"Why wasn't Stevie placed at a site closer to the hospital so arrangements could be made for him to visit his grandmother more often? Maybe we should consider doing that now, before he gets any more established in his current routine?"

The judge smiled at Kat while twirling his pen between his fingers. He leaned forward, as if eager for her response.

"Stevie is at Hanover House under Mrs. Potter's care because of her success in dealing with children who've suffered the loss of one or both parents." She kept her voice modulated to a tone as soothing as the hand she rubbed along Stevie's back.

"He sees his grandmother every other weekday and on Saturday and Sunday. When she's moved to the rehab center she'll be closer to Stevie's current location." She turned toward him with a raised eyebrow, all but daring him to say more.

"Forgive me." He resisted the urge to bow in deference to her imperialness. "I've had Stevie's case file for less than a week. I'm not up to speed on every aspect yet. I agree with choosing Hanover House as the—" He caught himself in time. "As Stevie's temporary residence. But what service drives him to the hospital on weekends?" He struggled to keep the censure out of his voice over a service that probably cost the state an arm and a leg.

Temper sparked in her eyes. "I drive Stevie on the weekends. We stop at his favorite restaurant on our way back. My treat."

He nodded, ceding her the point. The last thing he needed was to offend Kat and have the judge choose sides against him on his first day in family court.

Judge Pierce's voice broke the tense silence growing between them. "Do you have any other concerns in regard to this case, Mr. Delaney?"

"No, sir. I'm in full agreement with Miss Jenkins, I mean, Mrs. Harper's choices."

"Good, then this hearing is complete. Miss Harper, copy Mr. Delaney on the weekly progress reports you send to my office from now on." Thunk went the gavel.

"Yes, Your Honor. Thank you, Your Honor," they both said.

As Kat stuffed a file folder into her briefcase along with the coloring book and crayons she'd given Stevie earlier, Nick stepped toward her. He left his own paperwork spread across the table, forgotten for the moment.


Her head came up and she nailed him with a frigid glare. "I don't use that name anymore. Call me either Katherine or Miss Harper."

"You were married?" That shouldn't have surprised him. Her eyes were a brighter green than he remembered. The green of new leaves in springtime. A silver clip held her wavy auburn hair back from her face. The look would have been severe on another woman. On her, it emphasized the sculpted roundness of her cheekbones and her straight nose. Her full lower lip glistened from some clear cosmetic. She wore a navy suit cut to follow her curves and accent her narrow waist. Her matching leather heels put the top of her head even with his shoulder. She was beautiful. A man would be insane to let her go.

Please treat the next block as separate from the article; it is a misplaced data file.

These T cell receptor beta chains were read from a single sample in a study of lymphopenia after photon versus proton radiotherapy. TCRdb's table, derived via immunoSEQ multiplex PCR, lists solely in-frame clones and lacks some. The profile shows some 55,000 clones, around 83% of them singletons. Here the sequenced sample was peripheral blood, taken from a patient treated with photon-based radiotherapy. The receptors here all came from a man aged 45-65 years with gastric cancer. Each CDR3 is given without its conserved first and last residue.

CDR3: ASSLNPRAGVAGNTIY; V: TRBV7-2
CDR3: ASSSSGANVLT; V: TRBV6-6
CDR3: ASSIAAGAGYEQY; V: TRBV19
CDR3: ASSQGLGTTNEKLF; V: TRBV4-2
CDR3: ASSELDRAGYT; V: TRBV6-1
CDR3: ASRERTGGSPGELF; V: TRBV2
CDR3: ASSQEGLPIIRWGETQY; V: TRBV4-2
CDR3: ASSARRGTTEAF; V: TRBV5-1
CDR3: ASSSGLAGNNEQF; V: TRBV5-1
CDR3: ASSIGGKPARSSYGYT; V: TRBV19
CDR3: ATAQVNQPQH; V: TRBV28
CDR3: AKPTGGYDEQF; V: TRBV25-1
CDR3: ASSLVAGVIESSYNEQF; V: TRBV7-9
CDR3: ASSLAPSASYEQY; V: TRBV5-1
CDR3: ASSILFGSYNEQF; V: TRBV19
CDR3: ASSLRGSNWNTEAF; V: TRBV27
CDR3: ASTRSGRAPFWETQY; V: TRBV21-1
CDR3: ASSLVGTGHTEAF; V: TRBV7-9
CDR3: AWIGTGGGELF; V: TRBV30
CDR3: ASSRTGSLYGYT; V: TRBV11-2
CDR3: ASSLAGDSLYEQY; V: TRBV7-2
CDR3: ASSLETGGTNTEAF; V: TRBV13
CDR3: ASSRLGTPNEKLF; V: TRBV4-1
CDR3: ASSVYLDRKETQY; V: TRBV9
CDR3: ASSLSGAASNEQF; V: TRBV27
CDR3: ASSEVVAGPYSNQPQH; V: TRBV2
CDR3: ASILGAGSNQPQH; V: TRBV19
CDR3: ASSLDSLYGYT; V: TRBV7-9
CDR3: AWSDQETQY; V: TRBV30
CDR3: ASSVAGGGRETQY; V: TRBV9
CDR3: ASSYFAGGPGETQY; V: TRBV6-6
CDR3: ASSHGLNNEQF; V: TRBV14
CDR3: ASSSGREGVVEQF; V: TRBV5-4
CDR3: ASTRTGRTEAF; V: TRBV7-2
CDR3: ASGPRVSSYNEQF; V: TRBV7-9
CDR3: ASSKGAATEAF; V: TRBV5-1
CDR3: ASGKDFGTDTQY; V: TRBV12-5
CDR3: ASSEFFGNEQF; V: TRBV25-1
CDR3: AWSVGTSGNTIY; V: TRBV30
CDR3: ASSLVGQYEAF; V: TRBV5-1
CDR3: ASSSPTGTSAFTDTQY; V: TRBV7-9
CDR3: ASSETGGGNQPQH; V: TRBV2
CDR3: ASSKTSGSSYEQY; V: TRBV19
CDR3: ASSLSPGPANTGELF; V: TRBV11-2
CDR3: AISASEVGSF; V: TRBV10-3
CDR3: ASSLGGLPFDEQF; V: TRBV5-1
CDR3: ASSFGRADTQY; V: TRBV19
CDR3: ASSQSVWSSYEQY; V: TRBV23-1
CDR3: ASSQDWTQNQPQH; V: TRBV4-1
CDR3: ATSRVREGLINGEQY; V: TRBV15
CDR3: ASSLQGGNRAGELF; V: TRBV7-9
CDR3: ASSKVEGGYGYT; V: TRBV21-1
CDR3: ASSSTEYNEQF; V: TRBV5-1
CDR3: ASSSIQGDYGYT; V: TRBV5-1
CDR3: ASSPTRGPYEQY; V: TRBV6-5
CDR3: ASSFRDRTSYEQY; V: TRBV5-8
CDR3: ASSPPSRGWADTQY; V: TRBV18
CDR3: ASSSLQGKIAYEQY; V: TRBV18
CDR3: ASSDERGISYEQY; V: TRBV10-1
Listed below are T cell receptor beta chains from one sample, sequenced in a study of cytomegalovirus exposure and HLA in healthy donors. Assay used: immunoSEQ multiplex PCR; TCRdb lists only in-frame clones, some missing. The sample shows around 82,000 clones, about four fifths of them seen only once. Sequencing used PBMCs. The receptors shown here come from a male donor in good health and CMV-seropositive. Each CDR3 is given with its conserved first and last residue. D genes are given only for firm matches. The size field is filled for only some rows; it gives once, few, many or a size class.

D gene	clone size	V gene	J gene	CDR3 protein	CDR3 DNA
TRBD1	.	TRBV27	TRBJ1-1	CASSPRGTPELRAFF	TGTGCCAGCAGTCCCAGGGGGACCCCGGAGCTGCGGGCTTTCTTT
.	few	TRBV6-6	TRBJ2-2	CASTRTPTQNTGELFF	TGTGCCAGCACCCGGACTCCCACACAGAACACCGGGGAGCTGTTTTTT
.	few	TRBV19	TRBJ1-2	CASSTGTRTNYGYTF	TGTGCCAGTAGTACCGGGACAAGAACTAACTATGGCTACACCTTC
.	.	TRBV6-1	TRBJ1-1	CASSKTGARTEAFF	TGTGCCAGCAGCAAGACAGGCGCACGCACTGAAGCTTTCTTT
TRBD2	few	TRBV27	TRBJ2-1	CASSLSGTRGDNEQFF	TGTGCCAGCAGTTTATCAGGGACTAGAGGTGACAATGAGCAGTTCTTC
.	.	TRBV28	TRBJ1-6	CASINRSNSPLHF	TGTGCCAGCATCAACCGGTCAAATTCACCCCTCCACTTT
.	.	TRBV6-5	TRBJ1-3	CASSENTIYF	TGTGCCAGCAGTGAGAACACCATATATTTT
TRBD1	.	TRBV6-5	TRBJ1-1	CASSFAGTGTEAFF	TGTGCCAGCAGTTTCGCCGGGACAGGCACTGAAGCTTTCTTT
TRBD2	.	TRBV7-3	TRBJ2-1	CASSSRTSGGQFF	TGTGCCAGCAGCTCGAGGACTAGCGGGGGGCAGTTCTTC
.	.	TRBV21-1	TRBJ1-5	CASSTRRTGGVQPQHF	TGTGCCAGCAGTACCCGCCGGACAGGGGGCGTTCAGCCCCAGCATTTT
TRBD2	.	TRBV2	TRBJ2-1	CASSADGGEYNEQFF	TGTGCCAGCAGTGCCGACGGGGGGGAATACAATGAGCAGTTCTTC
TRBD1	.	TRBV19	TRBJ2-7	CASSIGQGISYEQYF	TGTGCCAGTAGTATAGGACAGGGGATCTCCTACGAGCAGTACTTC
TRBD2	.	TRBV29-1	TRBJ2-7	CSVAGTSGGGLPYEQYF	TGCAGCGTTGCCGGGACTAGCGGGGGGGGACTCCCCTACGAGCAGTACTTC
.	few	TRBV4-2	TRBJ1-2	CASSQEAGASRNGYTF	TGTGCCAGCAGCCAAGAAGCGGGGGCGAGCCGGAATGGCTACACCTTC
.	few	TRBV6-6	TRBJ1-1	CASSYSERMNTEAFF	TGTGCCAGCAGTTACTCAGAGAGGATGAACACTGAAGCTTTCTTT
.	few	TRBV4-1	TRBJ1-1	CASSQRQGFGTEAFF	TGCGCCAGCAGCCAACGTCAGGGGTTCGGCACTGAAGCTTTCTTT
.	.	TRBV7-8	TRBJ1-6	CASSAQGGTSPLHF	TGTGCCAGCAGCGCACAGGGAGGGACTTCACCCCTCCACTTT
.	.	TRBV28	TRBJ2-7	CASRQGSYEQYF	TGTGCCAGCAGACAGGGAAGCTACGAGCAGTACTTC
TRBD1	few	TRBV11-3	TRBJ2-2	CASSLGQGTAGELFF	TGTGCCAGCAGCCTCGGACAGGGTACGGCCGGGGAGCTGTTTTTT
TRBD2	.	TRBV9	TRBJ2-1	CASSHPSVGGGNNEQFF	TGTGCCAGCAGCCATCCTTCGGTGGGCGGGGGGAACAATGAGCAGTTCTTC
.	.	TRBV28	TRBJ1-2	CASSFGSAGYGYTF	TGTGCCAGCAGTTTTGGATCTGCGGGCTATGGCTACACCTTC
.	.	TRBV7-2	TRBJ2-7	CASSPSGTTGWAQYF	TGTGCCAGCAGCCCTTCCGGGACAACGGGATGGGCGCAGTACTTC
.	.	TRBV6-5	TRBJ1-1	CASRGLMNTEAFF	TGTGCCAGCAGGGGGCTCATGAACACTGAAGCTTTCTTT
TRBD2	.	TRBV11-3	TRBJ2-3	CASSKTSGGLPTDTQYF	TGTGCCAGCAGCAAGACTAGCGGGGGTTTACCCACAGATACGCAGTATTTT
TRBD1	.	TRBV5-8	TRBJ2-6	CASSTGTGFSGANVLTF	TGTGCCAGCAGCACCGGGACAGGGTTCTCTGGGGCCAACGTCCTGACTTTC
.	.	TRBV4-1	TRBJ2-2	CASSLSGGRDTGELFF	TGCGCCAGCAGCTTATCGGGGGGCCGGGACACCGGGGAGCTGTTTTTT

"Adopted." She took Stevie's hand and started out of the room.

"What?" He'd lost himself in the sight of her, her answer slow to register.

She stopped and pivoted to face him. "I was adopted after… " Her gaze dropped to the floor, then rose to meet his with a cold, hard flash of defiance. "I was adopted by a wonderful, kind woman named Alice. I took her name. Kat Jenkins doesn't exist anymore." She bent and whispered to Stevie before they walked away.

Nick stood motionless, staring after them. He'd wondered where she'd gone, if she'd been okay after she transferred. When he'd asked his father about her disappearance, he'd said it was common for kids like her, the ones who'd been in the system for years, to move on. They had no focus, no discipline. No sense of worth. They knew their future was doomed, and they were jealous of those more fortunate, so they disappeared.

Obviously, Kat, or Katherine as she preferred to be called, had found her focus. He marveled at her success. She was an attorney. She'd been better than he had been at math in high school. Thanks to her, he'd earned his acceptance into his father's alma mater based on his abilities, not his father's name.

He wasn't sure why God had sent him on this side trip through family court, but he would use the opportunity to renew his friendship with Katherine. She challenged him. Made him think beyond himself. To look for what others needed that he could provide. She didn't settle. He liked that about her. In a way, he had her to thank for his pursuing a career in politics. For wanting to give back. He collected his papers with a lighter heart than he'd had when his day had started. This was his second chance.

After court, Katherine dropped Stevie at Hanover House. Her heart was still pounding like a jackhammer as she drove to her office. Her short, angry gasps of breath, the thud of her heart slamming against her ribs, were a result of shock. Anyone would react this way if faced with someone from their past—someone who had betrayed them. There was no other explanation for the burning, tearing pain in her chest. A ghost from her past, piled on top of Alice's death, weighed her down with grief, making every breath a battle.

She rubbed her chest, trying to ease the pressure that had cinched tight around her the moment their eyes met. The sensation had nothing to do with Nick's handsome appearance. And it definitely had nothing to do with eyes the color of the deep sea. Because no matter how good he looked on the outside with his chiseled jaw and broad shoulders, inside beat the heart of a deceitful manipulator who used people for his own gain.